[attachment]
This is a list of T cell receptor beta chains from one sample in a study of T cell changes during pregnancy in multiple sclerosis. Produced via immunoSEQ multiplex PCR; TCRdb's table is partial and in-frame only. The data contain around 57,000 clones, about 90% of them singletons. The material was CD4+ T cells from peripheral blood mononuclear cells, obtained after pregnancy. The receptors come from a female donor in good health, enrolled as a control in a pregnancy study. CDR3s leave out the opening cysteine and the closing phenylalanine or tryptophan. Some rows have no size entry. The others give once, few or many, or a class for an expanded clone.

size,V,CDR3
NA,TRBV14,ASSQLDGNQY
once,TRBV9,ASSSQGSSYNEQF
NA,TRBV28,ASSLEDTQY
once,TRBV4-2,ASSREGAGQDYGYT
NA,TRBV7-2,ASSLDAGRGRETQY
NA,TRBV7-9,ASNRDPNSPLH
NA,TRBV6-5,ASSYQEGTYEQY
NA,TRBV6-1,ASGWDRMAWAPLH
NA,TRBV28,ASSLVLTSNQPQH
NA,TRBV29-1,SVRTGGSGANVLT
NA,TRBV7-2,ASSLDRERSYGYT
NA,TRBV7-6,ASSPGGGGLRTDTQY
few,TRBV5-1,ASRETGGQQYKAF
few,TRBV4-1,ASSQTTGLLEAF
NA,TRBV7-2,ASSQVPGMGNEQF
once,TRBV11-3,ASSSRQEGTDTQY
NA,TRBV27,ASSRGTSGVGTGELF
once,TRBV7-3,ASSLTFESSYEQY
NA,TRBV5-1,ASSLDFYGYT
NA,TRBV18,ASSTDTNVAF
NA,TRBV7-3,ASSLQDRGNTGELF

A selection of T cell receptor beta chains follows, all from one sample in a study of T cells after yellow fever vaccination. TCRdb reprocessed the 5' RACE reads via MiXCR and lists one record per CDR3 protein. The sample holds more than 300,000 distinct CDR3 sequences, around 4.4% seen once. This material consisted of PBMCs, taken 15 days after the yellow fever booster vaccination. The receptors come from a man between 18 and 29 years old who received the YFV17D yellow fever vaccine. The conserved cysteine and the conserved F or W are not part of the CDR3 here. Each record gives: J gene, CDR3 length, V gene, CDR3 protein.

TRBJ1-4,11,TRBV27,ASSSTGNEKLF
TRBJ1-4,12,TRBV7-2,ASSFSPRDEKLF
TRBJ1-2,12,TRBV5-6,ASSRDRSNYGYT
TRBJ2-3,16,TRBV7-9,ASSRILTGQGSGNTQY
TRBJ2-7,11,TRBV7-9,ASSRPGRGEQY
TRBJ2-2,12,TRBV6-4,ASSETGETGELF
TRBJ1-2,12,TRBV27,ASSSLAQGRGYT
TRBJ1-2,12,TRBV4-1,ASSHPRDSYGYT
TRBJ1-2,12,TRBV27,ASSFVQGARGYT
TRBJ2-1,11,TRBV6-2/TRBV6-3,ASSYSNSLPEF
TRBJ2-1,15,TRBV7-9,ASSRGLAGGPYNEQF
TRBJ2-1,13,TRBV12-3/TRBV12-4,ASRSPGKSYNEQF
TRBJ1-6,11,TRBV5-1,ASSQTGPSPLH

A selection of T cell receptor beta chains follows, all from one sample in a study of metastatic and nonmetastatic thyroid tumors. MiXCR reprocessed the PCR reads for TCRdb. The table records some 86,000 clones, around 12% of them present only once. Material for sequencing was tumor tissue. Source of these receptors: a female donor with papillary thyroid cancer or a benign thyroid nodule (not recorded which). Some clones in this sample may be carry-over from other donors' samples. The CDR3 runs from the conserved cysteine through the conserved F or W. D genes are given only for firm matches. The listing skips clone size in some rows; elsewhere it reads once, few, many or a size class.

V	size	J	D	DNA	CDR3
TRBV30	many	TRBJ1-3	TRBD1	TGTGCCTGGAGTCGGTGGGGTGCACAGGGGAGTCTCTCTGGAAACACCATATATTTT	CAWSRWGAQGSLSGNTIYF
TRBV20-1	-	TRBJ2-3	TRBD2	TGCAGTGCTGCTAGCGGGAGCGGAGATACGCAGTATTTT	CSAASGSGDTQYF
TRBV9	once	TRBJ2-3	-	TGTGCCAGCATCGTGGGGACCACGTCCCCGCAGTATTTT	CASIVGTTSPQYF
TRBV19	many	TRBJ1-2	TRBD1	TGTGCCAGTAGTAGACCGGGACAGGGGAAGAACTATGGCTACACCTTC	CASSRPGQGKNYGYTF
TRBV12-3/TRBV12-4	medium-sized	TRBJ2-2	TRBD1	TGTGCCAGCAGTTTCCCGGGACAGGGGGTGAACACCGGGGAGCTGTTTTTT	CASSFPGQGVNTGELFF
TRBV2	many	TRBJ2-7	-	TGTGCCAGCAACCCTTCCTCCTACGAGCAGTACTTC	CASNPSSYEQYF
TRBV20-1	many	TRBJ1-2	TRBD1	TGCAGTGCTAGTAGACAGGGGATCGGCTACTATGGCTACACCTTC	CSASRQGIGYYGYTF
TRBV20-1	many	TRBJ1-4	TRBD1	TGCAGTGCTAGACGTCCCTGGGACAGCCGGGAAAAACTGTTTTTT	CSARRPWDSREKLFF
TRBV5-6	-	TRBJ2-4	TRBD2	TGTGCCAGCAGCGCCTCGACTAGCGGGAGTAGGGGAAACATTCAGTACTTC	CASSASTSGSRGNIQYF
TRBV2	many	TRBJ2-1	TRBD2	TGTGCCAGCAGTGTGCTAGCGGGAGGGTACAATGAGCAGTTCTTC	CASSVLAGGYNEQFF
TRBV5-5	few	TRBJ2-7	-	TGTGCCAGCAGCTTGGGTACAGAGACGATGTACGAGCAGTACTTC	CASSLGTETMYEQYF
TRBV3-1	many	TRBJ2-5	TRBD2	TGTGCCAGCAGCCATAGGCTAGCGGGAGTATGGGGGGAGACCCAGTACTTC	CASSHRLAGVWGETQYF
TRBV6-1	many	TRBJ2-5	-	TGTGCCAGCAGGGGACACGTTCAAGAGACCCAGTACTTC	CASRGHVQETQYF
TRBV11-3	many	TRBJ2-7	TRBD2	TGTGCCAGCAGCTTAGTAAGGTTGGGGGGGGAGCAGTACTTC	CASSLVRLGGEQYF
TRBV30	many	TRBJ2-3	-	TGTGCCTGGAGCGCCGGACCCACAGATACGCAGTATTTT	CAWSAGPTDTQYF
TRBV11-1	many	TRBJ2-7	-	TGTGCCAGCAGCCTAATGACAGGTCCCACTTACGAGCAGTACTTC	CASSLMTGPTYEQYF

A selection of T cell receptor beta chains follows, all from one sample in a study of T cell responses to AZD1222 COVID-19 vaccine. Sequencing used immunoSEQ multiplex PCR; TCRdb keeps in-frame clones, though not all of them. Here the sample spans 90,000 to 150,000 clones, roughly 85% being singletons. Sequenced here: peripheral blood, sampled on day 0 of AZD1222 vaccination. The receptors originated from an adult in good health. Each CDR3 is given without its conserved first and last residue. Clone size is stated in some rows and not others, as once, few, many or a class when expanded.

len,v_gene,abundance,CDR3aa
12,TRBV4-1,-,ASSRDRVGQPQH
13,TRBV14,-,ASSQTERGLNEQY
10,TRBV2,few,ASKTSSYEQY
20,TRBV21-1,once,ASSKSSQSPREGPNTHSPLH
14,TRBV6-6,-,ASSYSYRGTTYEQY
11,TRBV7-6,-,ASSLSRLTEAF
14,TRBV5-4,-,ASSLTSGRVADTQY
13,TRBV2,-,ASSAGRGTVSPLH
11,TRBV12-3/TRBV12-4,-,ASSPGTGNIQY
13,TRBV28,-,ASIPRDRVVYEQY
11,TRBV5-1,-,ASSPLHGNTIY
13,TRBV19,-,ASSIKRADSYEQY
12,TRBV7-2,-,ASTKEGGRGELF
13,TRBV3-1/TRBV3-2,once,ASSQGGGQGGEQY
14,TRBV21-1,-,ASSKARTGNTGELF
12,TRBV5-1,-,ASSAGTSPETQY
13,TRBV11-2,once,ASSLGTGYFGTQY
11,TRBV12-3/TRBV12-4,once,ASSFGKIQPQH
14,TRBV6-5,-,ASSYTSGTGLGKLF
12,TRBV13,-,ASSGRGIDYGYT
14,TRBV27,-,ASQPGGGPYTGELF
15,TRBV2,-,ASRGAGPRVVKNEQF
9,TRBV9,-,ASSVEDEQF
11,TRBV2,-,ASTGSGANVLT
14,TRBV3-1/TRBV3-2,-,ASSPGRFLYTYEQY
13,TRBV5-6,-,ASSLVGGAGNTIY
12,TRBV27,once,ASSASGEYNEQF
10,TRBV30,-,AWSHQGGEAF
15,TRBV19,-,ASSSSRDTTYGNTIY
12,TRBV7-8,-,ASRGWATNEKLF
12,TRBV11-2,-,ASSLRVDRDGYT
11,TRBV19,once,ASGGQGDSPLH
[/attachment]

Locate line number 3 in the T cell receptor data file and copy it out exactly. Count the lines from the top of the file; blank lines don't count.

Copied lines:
NA,TRBV14,ASSQLDGNQY